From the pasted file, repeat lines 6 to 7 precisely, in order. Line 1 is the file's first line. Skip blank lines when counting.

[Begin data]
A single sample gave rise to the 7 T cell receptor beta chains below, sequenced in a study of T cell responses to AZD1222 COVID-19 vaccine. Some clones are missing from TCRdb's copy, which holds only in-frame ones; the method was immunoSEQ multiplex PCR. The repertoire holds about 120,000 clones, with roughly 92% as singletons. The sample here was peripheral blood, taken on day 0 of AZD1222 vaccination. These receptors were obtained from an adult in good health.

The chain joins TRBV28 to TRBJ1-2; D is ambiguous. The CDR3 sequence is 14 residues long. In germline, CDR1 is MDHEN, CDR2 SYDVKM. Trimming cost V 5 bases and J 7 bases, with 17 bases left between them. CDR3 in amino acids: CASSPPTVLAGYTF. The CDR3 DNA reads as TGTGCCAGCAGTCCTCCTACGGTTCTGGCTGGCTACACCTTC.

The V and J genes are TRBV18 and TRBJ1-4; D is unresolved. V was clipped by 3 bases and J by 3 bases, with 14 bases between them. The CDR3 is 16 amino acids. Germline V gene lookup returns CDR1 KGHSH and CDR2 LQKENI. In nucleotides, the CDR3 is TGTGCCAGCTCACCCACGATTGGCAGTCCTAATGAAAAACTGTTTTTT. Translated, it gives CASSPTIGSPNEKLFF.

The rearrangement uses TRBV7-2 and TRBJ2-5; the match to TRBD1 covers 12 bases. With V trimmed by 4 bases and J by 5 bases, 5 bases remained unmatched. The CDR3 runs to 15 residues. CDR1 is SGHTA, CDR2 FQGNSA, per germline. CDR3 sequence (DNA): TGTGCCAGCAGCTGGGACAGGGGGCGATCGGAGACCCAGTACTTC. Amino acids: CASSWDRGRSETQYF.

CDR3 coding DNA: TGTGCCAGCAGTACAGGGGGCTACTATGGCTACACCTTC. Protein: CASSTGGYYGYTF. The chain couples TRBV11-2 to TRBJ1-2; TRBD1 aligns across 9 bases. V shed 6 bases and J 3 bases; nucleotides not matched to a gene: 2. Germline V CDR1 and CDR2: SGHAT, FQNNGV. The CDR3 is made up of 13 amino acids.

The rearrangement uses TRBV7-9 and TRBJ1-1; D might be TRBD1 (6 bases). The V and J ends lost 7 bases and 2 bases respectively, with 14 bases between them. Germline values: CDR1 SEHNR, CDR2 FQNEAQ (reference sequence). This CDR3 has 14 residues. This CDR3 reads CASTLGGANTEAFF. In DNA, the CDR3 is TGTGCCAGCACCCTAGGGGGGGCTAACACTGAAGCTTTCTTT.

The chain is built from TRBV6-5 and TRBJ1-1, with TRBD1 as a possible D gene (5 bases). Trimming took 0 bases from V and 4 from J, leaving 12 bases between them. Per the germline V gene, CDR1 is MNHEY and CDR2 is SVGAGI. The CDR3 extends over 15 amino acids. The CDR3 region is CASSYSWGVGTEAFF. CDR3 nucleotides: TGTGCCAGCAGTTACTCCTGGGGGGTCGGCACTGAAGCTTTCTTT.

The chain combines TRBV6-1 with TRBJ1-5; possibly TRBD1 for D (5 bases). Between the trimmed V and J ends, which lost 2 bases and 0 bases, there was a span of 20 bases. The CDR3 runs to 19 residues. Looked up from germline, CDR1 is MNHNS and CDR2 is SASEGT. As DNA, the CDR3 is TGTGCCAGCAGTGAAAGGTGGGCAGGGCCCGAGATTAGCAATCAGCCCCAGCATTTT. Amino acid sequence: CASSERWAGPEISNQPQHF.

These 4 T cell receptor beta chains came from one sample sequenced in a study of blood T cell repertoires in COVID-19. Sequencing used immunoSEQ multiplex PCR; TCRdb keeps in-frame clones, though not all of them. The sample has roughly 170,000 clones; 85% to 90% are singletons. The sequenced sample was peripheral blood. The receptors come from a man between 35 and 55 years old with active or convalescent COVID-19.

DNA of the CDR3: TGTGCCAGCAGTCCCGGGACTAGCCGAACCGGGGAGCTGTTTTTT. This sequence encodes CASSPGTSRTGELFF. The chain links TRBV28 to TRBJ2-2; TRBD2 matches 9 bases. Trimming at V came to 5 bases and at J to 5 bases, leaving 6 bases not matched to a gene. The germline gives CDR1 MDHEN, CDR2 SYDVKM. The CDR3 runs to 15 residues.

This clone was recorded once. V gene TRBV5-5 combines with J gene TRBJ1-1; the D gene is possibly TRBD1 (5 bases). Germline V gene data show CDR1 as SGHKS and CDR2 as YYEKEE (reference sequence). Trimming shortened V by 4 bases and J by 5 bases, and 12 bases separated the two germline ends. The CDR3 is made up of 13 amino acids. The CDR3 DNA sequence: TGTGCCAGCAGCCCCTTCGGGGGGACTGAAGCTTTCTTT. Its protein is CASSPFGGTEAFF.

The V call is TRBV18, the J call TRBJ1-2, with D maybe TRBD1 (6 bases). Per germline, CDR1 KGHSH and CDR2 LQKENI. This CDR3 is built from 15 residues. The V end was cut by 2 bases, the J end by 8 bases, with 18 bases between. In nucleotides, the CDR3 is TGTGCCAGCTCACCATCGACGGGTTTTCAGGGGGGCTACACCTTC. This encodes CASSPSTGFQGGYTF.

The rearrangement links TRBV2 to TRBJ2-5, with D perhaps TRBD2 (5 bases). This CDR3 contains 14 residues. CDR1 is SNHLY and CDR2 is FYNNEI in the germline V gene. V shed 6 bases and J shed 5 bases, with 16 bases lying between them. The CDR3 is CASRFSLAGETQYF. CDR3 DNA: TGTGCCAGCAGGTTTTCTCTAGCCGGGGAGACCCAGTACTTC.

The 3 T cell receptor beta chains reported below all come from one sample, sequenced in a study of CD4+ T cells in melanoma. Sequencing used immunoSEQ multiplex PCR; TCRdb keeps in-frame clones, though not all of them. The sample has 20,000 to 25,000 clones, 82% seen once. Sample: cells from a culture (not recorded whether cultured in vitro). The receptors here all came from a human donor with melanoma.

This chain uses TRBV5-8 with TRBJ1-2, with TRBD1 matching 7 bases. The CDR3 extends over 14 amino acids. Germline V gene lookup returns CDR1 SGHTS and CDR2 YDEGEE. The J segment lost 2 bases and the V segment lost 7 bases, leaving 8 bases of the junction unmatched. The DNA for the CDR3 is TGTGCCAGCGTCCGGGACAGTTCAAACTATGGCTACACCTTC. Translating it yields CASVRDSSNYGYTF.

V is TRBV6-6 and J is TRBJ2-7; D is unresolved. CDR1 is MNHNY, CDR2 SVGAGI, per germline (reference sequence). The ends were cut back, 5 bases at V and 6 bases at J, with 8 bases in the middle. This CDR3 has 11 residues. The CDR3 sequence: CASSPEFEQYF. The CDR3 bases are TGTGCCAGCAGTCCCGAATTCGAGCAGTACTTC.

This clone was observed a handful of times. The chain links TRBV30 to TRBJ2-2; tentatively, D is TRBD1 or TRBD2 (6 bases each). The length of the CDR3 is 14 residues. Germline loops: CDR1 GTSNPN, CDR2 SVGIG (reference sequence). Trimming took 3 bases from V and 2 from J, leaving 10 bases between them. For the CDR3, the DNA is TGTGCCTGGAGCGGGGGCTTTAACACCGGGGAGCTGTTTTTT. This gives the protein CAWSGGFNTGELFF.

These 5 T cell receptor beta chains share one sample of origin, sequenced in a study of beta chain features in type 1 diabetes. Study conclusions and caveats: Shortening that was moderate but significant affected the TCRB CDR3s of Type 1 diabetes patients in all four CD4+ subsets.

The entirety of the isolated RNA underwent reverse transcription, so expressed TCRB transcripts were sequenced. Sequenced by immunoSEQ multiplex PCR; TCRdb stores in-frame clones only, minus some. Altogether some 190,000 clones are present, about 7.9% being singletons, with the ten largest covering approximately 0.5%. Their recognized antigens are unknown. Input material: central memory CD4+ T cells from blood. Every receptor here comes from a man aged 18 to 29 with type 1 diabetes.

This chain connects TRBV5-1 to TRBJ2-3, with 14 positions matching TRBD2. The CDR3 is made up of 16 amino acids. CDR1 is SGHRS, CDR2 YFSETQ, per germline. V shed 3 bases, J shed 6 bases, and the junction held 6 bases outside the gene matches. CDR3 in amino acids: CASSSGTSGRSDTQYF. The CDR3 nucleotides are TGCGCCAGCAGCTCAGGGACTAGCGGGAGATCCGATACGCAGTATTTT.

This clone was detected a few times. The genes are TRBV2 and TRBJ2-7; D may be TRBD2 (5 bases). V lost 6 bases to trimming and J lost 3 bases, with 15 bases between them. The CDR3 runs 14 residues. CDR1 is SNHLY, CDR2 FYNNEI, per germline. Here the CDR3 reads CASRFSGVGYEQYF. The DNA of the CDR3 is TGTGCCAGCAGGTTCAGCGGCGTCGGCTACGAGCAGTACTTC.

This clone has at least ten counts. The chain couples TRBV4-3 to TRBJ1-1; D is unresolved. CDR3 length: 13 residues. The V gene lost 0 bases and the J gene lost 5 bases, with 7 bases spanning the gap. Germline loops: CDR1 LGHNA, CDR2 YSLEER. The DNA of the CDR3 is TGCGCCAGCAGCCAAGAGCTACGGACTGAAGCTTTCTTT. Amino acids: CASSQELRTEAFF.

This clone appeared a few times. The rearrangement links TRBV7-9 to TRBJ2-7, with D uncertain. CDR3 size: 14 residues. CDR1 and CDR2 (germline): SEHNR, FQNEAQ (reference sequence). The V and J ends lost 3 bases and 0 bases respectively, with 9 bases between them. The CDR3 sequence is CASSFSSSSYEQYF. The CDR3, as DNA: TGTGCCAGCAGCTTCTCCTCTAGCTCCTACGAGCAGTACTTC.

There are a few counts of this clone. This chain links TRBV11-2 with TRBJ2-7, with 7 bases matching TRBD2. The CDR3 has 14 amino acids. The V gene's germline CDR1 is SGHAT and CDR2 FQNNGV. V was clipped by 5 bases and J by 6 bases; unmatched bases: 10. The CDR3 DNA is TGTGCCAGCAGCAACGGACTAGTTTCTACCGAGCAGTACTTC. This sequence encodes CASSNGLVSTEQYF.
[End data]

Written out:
The rearrangement uses TRBV7-9 and TRBJ1-1; D might be TRBD1 (6 bases). The V and J ends lost 7 bases and 2 bases respectively, with 14 bases between them. Germline values: CDR1 SEHNR, CDR2 FQNEAQ (reference sequence). This CDR3 has 14 residues. This CDR3 reads CASTLGGANTEAFF. In DNA, the CDR3 is TGTGCCAGCACCCTAGGGGGGGCTAACACTGAAGCTTTCTTT.

The chain is built from TRBV6-5 and TRBJ1-1, with TRBD1 as a possible D gene (5 bases). Trimming took 0 bases from V and 4 from J, leaving 12 bases between them. Per the germline V gene, CDR1 is MNHEY and CDR2 is SVGAGI. The CDR3 extends over 15 amino acids. The CDR3 region is CASSYSWGVGTEAFF. CDR3 nucleotides: TGTGCCAGCAGTTACTCCTGGGGGGTCGGCACTGAAGCTTTCTTT.